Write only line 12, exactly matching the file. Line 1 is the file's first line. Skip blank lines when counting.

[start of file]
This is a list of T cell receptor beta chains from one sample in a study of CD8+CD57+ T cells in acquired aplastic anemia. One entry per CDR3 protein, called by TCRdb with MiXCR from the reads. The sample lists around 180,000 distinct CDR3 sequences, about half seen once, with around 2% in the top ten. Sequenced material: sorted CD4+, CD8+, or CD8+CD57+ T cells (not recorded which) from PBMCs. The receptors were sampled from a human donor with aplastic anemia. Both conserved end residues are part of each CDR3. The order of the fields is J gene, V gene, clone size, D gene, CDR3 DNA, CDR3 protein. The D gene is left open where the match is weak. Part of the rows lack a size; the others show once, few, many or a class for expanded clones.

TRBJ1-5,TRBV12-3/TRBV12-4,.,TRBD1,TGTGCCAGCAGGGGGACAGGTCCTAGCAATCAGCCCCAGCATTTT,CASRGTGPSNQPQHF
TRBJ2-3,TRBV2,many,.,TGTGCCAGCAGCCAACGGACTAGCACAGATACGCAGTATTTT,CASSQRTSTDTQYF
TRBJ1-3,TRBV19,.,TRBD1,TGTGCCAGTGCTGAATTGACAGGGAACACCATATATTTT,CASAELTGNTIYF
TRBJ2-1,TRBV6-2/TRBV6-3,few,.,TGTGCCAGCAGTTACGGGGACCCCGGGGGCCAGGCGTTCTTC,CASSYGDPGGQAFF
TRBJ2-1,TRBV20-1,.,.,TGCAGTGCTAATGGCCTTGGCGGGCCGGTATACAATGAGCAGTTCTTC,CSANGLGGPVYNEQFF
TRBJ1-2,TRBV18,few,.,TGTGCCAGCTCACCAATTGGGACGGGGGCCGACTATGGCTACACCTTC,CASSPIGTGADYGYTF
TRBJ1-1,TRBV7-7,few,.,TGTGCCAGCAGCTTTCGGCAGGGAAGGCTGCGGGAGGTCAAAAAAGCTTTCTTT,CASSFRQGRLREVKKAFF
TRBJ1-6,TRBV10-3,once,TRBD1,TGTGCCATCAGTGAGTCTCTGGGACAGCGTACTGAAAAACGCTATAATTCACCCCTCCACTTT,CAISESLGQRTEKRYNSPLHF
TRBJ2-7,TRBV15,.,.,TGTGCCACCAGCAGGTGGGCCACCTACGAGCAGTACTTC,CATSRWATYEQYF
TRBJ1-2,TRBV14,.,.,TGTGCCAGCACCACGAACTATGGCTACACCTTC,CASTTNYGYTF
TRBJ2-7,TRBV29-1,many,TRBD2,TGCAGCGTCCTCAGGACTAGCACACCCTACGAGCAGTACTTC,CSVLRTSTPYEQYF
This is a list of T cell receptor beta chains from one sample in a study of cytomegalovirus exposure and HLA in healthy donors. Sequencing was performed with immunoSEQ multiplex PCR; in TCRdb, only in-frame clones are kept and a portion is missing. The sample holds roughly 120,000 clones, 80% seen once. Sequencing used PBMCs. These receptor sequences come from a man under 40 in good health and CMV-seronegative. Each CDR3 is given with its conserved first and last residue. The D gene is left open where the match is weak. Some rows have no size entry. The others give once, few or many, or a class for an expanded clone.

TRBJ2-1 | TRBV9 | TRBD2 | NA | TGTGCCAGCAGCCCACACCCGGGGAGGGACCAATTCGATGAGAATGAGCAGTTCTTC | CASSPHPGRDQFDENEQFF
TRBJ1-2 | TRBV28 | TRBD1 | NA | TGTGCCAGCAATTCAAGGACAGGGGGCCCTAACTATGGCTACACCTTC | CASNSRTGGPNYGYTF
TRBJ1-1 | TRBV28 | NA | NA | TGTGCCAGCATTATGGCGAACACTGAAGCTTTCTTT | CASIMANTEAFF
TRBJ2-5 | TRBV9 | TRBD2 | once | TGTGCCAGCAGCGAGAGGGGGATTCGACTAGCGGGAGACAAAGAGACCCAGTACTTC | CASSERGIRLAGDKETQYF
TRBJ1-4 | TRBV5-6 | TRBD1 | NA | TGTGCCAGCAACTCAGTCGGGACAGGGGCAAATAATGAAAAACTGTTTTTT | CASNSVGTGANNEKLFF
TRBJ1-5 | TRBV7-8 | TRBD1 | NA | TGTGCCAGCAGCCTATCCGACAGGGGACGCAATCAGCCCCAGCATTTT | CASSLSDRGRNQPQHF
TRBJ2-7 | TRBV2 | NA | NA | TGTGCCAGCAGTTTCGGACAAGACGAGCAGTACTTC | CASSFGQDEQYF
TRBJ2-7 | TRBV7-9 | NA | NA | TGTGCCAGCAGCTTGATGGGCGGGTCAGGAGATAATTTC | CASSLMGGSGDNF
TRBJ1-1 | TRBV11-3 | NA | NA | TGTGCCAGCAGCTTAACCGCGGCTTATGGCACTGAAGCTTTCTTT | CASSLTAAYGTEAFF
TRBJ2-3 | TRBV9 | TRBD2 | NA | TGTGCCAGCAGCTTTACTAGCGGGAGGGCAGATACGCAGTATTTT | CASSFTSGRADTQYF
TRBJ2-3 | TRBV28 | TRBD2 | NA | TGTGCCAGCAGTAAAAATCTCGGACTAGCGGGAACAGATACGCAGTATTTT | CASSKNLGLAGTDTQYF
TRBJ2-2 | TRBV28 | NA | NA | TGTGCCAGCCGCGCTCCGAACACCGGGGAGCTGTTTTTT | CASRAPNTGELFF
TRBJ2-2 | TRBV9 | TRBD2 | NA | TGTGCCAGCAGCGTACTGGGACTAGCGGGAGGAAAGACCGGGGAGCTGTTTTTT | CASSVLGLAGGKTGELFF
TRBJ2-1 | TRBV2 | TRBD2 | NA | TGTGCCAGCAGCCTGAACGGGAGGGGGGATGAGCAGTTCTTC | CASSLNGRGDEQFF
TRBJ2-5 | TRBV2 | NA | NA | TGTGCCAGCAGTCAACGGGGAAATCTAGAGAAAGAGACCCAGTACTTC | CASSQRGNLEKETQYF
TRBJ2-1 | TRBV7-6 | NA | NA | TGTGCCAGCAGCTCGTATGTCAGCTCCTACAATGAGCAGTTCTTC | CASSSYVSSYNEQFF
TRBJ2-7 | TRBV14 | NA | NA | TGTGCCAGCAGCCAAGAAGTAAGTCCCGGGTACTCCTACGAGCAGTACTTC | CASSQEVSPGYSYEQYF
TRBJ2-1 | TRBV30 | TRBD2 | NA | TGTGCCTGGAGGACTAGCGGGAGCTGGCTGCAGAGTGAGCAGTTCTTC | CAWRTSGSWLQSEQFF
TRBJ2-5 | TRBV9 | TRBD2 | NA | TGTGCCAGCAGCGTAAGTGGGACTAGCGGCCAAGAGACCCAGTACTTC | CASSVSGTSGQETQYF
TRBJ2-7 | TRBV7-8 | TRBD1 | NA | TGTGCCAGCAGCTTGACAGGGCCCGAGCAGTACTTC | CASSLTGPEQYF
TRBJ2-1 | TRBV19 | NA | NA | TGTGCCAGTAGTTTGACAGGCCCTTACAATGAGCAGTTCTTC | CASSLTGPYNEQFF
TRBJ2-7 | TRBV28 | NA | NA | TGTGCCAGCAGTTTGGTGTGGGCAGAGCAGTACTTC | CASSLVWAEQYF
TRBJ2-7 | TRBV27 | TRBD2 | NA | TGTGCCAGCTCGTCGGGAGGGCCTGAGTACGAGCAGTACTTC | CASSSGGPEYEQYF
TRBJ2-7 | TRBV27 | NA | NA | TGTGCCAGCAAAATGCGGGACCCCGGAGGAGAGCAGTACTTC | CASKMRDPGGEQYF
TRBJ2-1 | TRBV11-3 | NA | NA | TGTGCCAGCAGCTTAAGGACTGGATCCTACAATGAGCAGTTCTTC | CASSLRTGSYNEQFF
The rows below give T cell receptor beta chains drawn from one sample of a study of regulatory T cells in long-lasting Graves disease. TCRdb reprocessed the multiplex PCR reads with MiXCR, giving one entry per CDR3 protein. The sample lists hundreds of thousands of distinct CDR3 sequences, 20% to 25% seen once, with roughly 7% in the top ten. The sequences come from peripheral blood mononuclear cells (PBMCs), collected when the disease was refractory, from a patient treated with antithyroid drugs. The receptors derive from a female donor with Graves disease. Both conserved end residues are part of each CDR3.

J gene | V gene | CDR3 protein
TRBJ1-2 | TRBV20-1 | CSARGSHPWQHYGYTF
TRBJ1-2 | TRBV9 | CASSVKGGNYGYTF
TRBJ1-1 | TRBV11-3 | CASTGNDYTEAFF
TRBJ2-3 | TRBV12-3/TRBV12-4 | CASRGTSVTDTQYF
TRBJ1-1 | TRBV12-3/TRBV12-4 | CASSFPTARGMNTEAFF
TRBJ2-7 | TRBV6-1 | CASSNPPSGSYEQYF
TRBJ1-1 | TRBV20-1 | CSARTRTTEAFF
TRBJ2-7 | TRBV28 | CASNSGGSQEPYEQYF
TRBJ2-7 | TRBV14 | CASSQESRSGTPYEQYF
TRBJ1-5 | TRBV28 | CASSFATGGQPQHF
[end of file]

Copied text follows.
TRBJ2-7,TRBV29-1,many,TRBD2,TGCAGCGTCCTCAGGACTAGCACACCCTACGAGCAGTACTTC,CSVLRTSTPYEQYF